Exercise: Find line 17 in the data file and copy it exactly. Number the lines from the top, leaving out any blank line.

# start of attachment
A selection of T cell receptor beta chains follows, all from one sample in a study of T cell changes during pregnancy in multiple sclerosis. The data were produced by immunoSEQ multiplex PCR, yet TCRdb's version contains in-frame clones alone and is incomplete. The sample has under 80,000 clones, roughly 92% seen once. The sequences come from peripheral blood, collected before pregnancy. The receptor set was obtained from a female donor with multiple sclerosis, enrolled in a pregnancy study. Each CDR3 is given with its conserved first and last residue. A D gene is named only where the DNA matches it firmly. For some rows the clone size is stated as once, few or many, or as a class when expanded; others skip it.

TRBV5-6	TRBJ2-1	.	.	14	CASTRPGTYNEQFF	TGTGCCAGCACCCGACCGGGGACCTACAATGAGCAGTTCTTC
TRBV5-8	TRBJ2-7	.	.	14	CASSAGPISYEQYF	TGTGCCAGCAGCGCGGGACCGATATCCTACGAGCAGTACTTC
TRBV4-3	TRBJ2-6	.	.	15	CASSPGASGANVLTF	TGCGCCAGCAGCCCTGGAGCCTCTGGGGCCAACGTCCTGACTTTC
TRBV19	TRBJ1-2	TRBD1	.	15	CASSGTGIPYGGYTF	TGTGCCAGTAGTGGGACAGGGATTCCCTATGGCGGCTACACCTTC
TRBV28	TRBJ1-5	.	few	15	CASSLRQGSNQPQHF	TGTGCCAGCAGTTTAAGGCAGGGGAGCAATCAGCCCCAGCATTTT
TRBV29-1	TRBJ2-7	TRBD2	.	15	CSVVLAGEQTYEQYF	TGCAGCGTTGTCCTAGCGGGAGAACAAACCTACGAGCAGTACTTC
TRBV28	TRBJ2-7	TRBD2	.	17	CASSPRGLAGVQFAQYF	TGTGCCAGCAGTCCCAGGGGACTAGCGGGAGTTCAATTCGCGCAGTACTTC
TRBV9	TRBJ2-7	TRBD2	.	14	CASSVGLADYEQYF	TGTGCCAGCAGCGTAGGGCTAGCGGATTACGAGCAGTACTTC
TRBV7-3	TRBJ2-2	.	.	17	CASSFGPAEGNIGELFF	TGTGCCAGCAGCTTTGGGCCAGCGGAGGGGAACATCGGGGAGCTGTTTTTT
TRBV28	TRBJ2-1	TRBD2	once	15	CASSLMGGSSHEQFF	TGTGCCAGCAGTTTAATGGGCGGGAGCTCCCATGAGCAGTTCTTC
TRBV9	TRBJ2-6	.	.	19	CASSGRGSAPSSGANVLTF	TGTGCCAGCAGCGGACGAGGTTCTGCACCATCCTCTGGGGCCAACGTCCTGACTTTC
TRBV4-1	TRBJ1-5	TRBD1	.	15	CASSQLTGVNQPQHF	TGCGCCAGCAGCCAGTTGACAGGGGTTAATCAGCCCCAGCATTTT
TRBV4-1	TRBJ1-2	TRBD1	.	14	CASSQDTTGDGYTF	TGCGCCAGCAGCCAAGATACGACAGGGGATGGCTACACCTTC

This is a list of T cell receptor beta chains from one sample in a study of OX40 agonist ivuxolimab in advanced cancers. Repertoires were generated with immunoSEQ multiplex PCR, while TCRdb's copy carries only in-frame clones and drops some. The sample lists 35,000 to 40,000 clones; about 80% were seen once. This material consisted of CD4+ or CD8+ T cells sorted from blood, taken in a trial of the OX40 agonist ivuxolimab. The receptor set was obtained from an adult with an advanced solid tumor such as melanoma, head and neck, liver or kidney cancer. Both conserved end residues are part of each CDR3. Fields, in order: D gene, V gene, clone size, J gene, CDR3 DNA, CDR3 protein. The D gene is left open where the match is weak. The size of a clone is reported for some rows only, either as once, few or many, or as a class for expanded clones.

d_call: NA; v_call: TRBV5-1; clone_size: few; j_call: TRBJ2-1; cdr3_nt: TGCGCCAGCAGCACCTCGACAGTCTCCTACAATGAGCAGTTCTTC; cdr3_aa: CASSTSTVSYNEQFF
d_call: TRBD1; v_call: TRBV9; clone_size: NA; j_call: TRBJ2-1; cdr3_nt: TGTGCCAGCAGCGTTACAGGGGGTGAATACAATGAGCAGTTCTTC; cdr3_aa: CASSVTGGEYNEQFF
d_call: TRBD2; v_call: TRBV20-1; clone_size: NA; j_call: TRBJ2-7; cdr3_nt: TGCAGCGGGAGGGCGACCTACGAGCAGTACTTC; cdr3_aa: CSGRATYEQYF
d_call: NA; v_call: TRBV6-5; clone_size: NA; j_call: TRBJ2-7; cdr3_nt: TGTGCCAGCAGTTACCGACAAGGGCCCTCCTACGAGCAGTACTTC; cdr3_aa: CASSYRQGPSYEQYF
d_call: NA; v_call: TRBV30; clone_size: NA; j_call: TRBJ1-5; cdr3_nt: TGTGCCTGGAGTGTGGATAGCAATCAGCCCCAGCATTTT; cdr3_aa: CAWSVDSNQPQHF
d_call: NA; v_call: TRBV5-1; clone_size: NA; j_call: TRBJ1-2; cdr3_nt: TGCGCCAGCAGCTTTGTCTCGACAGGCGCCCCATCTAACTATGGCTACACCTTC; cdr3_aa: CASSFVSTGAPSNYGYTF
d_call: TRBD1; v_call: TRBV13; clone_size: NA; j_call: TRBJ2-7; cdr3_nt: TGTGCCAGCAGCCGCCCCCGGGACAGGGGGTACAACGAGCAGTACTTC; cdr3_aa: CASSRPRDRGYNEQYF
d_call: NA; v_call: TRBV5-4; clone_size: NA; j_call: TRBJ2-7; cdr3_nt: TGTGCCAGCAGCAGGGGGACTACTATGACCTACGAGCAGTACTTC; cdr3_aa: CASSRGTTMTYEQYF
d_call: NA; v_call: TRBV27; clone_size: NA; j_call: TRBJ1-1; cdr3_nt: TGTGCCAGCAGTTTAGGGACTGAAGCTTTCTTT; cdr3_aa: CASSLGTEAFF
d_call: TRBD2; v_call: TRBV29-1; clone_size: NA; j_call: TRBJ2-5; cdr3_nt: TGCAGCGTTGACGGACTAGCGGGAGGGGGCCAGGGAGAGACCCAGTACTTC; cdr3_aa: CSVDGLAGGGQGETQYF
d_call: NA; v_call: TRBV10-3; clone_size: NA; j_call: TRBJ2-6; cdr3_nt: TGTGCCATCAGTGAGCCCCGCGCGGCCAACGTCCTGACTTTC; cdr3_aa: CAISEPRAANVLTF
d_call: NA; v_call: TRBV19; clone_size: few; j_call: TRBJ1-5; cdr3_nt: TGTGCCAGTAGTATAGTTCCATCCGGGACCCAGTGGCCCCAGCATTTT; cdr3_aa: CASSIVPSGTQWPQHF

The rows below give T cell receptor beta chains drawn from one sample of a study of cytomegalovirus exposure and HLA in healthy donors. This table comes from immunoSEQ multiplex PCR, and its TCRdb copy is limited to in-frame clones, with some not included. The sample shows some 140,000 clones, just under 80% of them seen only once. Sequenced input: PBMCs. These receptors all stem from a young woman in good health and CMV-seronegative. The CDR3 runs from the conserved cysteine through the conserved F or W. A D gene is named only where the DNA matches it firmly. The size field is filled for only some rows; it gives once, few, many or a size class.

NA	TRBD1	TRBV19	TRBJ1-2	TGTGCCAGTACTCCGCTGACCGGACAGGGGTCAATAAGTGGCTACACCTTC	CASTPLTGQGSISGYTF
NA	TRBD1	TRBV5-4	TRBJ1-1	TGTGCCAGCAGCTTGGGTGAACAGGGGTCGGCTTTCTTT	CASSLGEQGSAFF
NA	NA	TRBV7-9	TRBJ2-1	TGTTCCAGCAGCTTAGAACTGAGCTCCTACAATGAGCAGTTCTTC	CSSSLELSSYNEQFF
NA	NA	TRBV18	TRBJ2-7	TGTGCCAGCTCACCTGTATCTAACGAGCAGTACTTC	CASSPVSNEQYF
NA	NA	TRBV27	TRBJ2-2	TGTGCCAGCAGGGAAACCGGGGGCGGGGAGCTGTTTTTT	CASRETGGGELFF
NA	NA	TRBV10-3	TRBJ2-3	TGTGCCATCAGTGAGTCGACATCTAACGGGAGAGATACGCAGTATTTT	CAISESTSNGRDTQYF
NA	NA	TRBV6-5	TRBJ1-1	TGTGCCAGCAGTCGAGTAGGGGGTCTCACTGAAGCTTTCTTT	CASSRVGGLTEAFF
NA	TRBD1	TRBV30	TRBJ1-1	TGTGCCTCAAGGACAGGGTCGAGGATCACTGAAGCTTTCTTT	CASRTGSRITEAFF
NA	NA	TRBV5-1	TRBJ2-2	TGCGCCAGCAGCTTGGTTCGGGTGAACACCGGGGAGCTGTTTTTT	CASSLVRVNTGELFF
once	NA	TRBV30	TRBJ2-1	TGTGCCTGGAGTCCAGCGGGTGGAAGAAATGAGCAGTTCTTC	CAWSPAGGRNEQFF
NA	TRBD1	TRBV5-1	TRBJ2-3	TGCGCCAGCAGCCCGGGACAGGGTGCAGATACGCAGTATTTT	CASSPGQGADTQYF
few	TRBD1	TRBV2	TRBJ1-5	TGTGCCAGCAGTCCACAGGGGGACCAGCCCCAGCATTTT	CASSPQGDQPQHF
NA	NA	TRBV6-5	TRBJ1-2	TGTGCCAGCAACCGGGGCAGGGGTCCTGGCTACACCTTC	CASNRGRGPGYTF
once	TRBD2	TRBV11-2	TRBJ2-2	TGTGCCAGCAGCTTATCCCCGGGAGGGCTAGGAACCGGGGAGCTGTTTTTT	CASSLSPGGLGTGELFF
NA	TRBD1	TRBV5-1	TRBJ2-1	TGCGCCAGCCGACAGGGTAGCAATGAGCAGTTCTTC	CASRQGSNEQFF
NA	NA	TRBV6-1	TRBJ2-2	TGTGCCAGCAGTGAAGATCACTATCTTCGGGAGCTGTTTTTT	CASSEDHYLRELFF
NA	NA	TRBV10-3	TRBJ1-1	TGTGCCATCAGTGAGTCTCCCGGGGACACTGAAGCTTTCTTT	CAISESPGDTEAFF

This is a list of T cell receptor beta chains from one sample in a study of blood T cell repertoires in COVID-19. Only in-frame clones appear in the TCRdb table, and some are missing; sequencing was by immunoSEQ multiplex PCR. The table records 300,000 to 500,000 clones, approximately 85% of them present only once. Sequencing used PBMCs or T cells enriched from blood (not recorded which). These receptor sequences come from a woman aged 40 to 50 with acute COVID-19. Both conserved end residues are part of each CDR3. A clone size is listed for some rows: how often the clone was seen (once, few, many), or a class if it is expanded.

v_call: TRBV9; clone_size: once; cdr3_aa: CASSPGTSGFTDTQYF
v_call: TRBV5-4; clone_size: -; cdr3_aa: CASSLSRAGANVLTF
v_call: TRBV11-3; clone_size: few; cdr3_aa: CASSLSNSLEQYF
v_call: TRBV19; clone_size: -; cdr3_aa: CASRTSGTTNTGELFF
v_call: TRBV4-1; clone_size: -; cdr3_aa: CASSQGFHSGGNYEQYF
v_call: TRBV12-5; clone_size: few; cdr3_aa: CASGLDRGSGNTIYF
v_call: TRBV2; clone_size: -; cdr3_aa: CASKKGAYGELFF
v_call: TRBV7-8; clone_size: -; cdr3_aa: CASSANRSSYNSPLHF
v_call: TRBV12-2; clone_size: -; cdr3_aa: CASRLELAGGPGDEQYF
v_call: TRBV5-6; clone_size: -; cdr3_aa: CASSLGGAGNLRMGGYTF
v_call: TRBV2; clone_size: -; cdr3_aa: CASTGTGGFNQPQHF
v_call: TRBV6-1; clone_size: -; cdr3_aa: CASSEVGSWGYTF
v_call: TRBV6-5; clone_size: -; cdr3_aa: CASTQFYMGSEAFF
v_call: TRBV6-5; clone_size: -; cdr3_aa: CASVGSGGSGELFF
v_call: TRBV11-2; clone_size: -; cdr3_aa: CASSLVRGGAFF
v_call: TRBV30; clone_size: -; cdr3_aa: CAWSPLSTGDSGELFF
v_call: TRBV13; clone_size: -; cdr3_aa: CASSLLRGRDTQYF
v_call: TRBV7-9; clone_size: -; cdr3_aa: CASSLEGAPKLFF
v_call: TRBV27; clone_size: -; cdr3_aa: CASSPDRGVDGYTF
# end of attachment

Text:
d_call: TRBD1; v_call: TRBV9; clone_size: NA; j_call: TRBJ2-1; cdr3_nt: TGTGCCAGCAGCGTTACAGGGGGTGAATACAATGAGCAGTTCTTC; cdr3_aa: CASSVTGGEYNEQFF